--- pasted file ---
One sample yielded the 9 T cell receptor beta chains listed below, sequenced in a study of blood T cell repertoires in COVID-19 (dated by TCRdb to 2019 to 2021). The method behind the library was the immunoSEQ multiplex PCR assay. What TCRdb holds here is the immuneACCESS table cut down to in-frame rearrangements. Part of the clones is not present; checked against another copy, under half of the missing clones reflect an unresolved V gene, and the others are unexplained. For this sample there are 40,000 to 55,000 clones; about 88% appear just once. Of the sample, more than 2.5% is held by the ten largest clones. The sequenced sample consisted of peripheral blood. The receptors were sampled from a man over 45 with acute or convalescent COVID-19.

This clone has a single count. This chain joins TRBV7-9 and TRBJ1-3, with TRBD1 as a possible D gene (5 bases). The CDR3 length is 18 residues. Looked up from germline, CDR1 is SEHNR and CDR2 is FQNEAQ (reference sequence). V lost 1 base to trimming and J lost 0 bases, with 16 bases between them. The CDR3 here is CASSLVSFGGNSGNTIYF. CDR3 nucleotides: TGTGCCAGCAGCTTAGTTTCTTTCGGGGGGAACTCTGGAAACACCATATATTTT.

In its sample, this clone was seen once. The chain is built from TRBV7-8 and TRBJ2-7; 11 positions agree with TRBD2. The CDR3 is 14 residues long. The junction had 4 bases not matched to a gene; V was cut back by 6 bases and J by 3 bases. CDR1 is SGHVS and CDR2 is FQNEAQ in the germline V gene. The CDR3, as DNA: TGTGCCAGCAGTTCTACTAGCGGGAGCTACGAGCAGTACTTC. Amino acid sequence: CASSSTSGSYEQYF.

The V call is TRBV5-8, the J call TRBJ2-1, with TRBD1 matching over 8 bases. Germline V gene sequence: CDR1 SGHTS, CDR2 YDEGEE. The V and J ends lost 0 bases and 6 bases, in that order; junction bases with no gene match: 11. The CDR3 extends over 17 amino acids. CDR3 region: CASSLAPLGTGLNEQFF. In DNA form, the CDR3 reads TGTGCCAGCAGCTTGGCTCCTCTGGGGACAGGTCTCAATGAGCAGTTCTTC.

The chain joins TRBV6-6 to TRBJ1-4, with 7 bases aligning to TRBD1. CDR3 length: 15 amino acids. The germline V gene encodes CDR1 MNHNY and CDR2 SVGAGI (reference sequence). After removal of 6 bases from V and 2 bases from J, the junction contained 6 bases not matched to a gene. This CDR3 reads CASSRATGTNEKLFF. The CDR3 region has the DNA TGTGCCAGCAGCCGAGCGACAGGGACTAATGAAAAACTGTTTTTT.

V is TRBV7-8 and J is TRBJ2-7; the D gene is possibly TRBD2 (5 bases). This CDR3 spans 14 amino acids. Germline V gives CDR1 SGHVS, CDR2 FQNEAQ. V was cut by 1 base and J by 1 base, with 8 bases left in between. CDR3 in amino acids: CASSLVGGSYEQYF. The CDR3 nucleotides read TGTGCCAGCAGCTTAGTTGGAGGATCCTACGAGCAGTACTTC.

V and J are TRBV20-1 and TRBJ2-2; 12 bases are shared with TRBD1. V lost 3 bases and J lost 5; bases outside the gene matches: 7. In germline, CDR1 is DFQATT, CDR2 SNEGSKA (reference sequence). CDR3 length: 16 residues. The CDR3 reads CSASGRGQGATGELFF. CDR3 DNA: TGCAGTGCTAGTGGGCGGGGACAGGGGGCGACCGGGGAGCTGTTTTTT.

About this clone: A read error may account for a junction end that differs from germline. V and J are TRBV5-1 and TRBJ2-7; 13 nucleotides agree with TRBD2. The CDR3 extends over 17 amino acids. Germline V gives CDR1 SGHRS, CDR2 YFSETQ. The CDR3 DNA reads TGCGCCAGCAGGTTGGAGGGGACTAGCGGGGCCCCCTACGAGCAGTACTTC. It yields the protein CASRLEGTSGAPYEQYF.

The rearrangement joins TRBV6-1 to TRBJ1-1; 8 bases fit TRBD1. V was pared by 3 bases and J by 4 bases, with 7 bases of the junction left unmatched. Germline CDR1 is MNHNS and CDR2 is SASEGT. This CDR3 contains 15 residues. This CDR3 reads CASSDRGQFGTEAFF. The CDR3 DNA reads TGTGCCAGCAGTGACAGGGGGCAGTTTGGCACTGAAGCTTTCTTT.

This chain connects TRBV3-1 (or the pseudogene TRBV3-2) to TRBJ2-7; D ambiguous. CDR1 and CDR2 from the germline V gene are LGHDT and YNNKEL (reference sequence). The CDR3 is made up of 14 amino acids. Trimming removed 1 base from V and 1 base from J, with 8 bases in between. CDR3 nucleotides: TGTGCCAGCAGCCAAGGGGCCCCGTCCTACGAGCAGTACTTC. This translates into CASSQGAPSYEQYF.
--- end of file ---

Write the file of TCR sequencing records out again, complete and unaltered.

One sample yielded the 9 T cell receptor beta chains listed below, sequenced in a study of blood T cell repertoires in COVID-19 (dated by TCRdb to 2019 to 2021). The method behind the library was the immunoSEQ multiplex PCR assay. What TCRdb holds here is the immuneACCESS table cut down to in-frame rearrangements. Part of the clones is not present; checked against another copy, under half of the missing clones reflect an unresolved V gene, and the others are unexplained. For this sample there are 40,000 to 55,000 clones; about 88% appear just once. Of the sample, more than 2.5% is held by the ten largest clones. The sequenced sample consisted of peripheral blood. The receptors were sampled from a man over 45 with acute or convalescent COVID-19.

This clone has a single count. This chain joins TRBV7-9 and TRBJ1-3, with TRBD1 as a possible D gene (5 bases). The CDR3 length is 18 residues. Looked up from germline, CDR1 is SEHNR and CDR2 is FQNEAQ (reference sequence). V lost 1 base to trimming and J lost 0 bases, with 16 bases between them. The CDR3 here is CASSLVSFGGNSGNTIYF. CDR3 nucleotides: TGTGCCAGCAGCTTAGTTTCTTTCGGGGGGAACTCTGGAAACACCATATATTTT.

In its sample, this clone was seen once. The chain is built from TRBV7-8 and TRBJ2-7; 11 positions agree with TRBD2. The CDR3 is 14 residues long. The junction had 4 bases not matched to a gene; V was cut back by 6 bases and J by 3 bases. CDR1 is SGHVS and CDR2 is FQNEAQ in the germline V gene. The CDR3, as DNA: TGTGCCAGCAGTTCTACTAGCGGGAGCTACGAGCAGTACTTC. Amino acid sequence: CASSSTSGSYEQYF.

The V call is TRBV5-8, the J call TRBJ2-1, with TRBD1 matching over 8 bases. Germline V gene sequence: CDR1 SGHTS, CDR2 YDEGEE. The V and J ends lost 0 bases and 6 bases, in that order; junction bases with no gene match: 11. The CDR3 extends over 17 amino acids. CDR3 region: CASSLAPLGTGLNEQFF. In DNA form, the CDR3 reads TGTGCCAGCAGCTTGGCTCCTCTGGGGACAGGTCTCAATGAGCAGTTCTTC.

The chain joins TRBV6-6 to TRBJ1-4, with 7 bases aligning to TRBD1. CDR3 length: 15 amino acids. The germline V gene encodes CDR1 MNHNY and CDR2 SVGAGI (reference sequence). After removal of 6 bases from V and 2 bases from J, the junction contained 6 bases not matched to a gene. This CDR3 reads CASSRATGTNEKLFF. The CDR3 region has the DNA TGTGCCAGCAGCCGAGCGACAGGGACTAATGAAAAACTGTTTTTT.

V is TRBV7-8 and J is TRBJ2-7; the D gene is possibly TRBD2 (5 bases). This CDR3 spans 14 amino acids. Germline V gives CDR1 SGHVS, CDR2 FQNEAQ. V was cut by 1 base and J by 1 base, with 8 bases left in between. CDR3 in amino acids: CASSLVGGSYEQYF. The CDR3 nucleotides read TGTGCCAGCAGCTTAGTTGGAGGATCCTACGAGCAGTACTTC.

V and J are TRBV20-1 and TRBJ2-2; 12 bases are shared with TRBD1. V lost 3 bases and J lost 5; bases outside the gene matches: 7. In germline, CDR1 is DFQATT, CDR2 SNEGSKA (reference sequence). CDR3 length: 16 residues. The CDR3 reads CSASGRGQGATGELFF. CDR3 DNA: TGCAGTGCTAGTGGGCGGGGACAGGGGGCGACCGGGGAGCTGTTTTTT.

About this clone: A read error may account for a junction end that differs from germline. V and J are TRBV5-1 and TRBJ2-7; 13 nucleotides agree with TRBD2. The CDR3 extends over 17 amino acids. Germline V gives CDR1 SGHRS, CDR2 YFSETQ. The CDR3 DNA reads TGCGCCAGCAGGTTGGAGGGGACTAGCGGGGCCCCCTACGAGCAGTACTTC. It yields the protein CASRLEGTSGAPYEQYF.

The rearrangement joins TRBV6-1 to TRBJ1-1; 8 bases fit TRBD1. V was pared by 3 bases and J by 4 bases, with 7 bases of the junction left unmatched. Germline CDR1 is MNHNS and CDR2 is SASEGT. This CDR3 contains 15 residues. This CDR3 reads CASSDRGQFGTEAFF. The CDR3 DNA reads TGTGCCAGCAGTGACAGGGGGCAGTTTGGCACTGAAGCTTTCTTT.

This chain connects TRBV3-1 (or the pseudogene TRBV3-2) to TRBJ2-7; D ambiguous. CDR1 and CDR2 from the germline V gene are LGHDT and YNNKEL (reference sequence). The CDR3 is made up of 14 amino acids. Trimming removed 1 base from V and 1 base from J, with 8 bases in between. CDR3 nucleotides: TGTGCCAGCAGCCAAGGGGCCCCGTCCTACGAGCAGTACTTC. This translates into CASSQGAPSYEQYF.